Recognizing Unmet Needs: Emory Virologist Martin Moore Makes the Most of His Lab's RSV Research
Respiratory syncytial virus (RSV) is the leading cause of bronchiolitis, viral pneumonia, and viral death in infants both in the U.S. and worldwide. Almost all children will have been infected with RSV by their second birthday. And yet, this killer of 200,000 infants annually was not the focus of as much laboratory research as might be expected.
"Before deciding on what to work on as a post-doc, I made a matrix of viral diseases on a sheet of paper, clinical impact versus number of RO1s (NIH independent investigator grants)," says Martin Moore, PhD, an assistant professor in Emory's infectious diseases unit, and a faculty member of the Children's Center for Immunology and Vaccines (CCIV). "RSV was the virus that had the highest ratio of these two things. It was important, and not enough people were studying it."
And so Moore, an outside-the-box thinker who had been a cashier at Kmart, jumped trains, and worked on an assembly line bagging salads before gaining his doctorate in genetics, became a specialist on RSV, working to determine the molecular mechanisms of its pulmonary pathogenesis and advancing RSV vaccines and antivirals. This allowed him to become independent and have his own lab, which Moore likens to "having my own tree house. It’s very rewarding, and you have a lot of freedom to explore your own ideas, take risks, and have an impact."
His lab developed two model systems. The first is a mouse model of RSV pathogenesis that replicates some features of RSV bronchiolitis, including the proliferation of mucus in the airways. "Babies with RSV have a lot of mucus in their lungs, which results in the characteristic wheezing and can block their airways," he says. The second model is an efficient RSV reverse genetics system, to study RSV molecular biology and develop novel live attenuated RSV vaccine candidates.
"Our ultimate goal is to genetically manipulate RSV to achieve attenuation with genetic stability and enhanced immunogenicity," Moore says. Moore has gone beyond basic research, however, to a creative type of lab entrepreneurism, inventing and distributing the tools needed to study RSV. "We have a culture of invention in the lab," he says. "Everyone in the lab is involved in technology development. We talk about tech transfer every week, it's central to the lab, and I actually think it creates optimism and excitement for trainees in a time of prevailing pessimism due to funding."
These materials—largely research reagents and RSV strains—are licensed to companies for fees, which are generally small.
"I didn't actually expect this to become an alternative funding source," Moore says. "But it builds up. We had 18 licensures for revenue last year. I think it's important that what you distribute is 100% correct, that the stuff works. Our lab is very organized. Now companies have started contacting me, can we test our therapeutics in your mucogenic RSV mouse model, or will you generate this particular RSV strain for us? So, in addition to licensing, the research tool distribution has led to research contracts."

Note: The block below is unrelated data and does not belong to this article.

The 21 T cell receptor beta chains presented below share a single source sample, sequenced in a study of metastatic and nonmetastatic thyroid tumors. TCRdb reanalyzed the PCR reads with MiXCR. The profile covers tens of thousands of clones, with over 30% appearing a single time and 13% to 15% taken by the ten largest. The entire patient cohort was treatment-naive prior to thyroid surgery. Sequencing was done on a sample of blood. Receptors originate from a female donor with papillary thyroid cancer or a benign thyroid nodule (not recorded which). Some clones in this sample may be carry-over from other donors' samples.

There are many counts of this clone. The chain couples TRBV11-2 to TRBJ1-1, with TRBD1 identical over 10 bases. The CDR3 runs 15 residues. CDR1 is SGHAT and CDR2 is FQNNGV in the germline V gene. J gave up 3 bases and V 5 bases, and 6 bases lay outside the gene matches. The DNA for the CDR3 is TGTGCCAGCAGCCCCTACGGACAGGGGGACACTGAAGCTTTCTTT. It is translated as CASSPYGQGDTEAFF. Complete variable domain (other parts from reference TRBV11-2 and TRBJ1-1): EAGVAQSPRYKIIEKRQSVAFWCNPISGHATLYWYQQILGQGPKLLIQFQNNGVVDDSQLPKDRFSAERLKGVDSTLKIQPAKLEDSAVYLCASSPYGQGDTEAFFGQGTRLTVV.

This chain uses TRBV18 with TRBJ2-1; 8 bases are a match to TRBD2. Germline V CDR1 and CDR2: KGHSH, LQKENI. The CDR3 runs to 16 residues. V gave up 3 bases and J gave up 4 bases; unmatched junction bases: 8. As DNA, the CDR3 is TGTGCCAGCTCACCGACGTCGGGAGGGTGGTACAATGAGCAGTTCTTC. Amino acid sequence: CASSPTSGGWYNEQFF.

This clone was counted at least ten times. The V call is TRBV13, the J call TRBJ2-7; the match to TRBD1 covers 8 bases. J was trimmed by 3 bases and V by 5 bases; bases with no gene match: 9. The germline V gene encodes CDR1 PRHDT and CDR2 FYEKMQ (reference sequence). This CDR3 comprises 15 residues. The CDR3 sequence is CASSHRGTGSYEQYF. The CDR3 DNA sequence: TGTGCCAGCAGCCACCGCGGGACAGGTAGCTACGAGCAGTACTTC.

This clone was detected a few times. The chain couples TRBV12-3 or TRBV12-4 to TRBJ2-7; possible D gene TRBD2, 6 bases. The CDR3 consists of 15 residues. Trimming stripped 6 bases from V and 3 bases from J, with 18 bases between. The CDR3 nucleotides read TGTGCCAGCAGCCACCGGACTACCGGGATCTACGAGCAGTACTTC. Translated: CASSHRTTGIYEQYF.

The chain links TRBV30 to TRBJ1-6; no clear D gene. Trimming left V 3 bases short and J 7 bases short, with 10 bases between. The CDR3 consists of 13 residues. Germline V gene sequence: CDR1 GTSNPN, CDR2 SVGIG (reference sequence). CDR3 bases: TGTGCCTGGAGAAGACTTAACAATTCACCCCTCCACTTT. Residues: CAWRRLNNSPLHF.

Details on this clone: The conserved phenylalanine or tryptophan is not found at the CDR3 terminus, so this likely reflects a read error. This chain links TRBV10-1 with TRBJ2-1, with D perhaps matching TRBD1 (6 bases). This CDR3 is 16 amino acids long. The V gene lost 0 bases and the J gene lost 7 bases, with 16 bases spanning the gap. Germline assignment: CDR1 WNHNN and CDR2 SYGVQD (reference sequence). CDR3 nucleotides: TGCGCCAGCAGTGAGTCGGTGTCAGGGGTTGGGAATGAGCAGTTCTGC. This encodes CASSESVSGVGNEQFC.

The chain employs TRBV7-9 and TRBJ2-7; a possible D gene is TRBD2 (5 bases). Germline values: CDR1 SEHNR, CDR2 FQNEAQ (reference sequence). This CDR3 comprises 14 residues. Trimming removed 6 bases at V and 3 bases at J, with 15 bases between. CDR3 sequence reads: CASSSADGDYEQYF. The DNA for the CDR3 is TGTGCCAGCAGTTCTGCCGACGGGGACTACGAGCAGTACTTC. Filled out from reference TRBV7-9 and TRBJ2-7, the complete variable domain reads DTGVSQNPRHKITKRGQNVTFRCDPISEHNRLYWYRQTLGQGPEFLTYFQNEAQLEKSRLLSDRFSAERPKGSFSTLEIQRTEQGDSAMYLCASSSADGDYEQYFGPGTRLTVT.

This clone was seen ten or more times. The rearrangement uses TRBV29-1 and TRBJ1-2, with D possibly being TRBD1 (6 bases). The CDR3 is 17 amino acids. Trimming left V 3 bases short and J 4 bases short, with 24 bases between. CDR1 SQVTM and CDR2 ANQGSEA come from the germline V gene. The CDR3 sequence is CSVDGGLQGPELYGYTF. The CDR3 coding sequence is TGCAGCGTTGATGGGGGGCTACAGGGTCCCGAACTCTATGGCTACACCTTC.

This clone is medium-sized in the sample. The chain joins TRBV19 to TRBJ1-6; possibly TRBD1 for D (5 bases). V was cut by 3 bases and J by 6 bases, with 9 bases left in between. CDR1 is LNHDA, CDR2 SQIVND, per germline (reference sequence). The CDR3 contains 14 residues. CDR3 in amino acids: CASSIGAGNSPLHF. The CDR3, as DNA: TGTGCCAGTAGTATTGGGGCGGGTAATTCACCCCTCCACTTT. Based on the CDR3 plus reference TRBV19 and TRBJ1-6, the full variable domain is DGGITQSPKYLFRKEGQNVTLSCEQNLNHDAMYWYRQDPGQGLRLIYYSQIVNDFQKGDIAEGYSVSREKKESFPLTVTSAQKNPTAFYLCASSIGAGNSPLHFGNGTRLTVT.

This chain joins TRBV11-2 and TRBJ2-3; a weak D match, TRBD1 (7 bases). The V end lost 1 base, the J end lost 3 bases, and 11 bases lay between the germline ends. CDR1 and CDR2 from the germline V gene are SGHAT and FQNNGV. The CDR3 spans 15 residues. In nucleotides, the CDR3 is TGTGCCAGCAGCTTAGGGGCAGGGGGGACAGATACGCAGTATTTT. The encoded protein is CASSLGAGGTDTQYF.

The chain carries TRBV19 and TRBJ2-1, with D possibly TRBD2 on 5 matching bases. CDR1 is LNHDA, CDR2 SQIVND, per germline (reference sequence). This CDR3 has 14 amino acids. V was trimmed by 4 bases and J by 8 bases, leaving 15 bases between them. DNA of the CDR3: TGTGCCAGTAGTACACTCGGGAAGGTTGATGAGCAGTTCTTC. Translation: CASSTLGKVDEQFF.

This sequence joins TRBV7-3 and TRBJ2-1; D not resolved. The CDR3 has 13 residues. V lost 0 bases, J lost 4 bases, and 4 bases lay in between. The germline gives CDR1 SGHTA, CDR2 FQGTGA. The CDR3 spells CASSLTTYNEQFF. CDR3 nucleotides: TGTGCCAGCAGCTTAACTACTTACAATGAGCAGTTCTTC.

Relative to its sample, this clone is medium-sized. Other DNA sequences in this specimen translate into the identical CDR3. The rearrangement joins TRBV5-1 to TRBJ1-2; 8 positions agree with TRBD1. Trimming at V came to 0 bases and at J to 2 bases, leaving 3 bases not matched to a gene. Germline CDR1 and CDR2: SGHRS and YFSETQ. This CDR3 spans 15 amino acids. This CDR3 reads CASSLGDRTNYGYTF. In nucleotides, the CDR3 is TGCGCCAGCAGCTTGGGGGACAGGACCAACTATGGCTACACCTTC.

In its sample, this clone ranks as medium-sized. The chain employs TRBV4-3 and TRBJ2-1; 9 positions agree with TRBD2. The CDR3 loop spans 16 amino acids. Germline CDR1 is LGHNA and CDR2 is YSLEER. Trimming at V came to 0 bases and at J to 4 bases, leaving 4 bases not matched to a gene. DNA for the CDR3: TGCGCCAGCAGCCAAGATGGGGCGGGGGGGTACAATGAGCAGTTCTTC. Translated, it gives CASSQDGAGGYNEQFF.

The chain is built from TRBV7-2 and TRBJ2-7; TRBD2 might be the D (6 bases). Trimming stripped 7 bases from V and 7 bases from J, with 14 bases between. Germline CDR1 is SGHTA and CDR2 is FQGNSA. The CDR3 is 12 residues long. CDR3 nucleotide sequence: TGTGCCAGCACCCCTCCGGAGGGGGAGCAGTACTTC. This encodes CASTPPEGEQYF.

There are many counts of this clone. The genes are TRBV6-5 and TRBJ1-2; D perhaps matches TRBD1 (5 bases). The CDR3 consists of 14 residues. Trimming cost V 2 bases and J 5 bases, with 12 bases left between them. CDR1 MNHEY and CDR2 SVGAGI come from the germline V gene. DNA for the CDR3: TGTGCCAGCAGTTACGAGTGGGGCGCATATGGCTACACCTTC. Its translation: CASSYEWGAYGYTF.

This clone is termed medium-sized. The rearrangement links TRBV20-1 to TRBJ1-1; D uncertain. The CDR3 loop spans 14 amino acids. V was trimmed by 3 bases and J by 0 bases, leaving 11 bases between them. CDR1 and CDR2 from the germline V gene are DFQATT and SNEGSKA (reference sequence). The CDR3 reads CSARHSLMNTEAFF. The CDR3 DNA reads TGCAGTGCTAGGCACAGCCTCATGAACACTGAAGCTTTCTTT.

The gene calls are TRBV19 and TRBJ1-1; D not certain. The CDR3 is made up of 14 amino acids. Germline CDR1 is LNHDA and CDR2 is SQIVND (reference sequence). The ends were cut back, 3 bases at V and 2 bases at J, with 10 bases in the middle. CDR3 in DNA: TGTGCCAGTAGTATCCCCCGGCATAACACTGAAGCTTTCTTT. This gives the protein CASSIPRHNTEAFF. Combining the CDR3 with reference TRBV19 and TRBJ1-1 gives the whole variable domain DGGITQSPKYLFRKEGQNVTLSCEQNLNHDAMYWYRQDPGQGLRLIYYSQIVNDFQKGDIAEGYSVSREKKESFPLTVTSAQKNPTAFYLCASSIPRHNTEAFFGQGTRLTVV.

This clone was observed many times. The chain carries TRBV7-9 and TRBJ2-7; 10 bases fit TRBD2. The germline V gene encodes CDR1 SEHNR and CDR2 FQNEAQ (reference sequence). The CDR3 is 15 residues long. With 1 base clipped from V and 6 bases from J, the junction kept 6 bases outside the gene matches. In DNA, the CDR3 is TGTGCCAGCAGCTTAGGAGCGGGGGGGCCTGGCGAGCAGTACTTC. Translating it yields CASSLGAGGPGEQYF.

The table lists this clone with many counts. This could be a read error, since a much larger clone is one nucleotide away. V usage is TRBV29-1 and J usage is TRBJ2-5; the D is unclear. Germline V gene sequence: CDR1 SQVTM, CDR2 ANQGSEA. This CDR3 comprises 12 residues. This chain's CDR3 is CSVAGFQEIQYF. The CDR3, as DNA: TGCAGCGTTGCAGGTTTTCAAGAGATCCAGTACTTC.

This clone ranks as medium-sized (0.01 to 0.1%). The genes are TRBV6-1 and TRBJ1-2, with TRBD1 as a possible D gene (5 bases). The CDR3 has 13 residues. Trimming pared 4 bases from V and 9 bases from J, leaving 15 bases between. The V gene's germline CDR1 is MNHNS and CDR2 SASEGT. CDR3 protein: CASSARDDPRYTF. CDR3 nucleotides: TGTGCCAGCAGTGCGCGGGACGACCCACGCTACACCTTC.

Licensing Associate Clifford Michaels of Emory's Office of Technology Transfer says Moore has created what he believes may be a model research lab of the future. "Marty looks at his lab differently, in terms of, here we have an unmet need for a vaccine, but the problem is that there aren't good tools for people to use to make vaccines," Michaels says. "So he says, 'Let me look at industry, let me make these tools to drive the whole field ahead.'"
The extra funding allows Moore to support post-docs in his lab, continuing the cycle of discovery and innovation. "We have our own projects, basic science and vaccine development," he says. "But invention resonates with people. We invented something and got it to as many companies as possible to facilitate vaccines and antivirals, which is a lot better than having research materials just sitting in lab freezers."
Generating unique reagents is advantageous for NIH grants, too. "Putting technology development at the front end of the goal of the lab, rather than seeing technology as a by-product of basic research, is enabling us to build a RSV and vaccine research program on multiple funding sources," he says.
And he's pleased that the path of research he decided on many years ago through his virus matrix has proven productive and rewarding. "RSV is a good choice for translational research," Moore says. "The acid test for me is whether I could explain to a random person on an airplane that, as a scientist, I am doing everything I can to fight this virus."
- Marty's RSV tools portfolio compromises 12 different engineered plasmids and virus strains
- In just over two years, these tools have resulted in 35 executed licenses *
- The tools have been shared with 12 academic research groups and 11 companies
* Some companies have multiple licenses covering separate items in the portfolio
Techids: 11064, 12057, 12073, 12118, 13070
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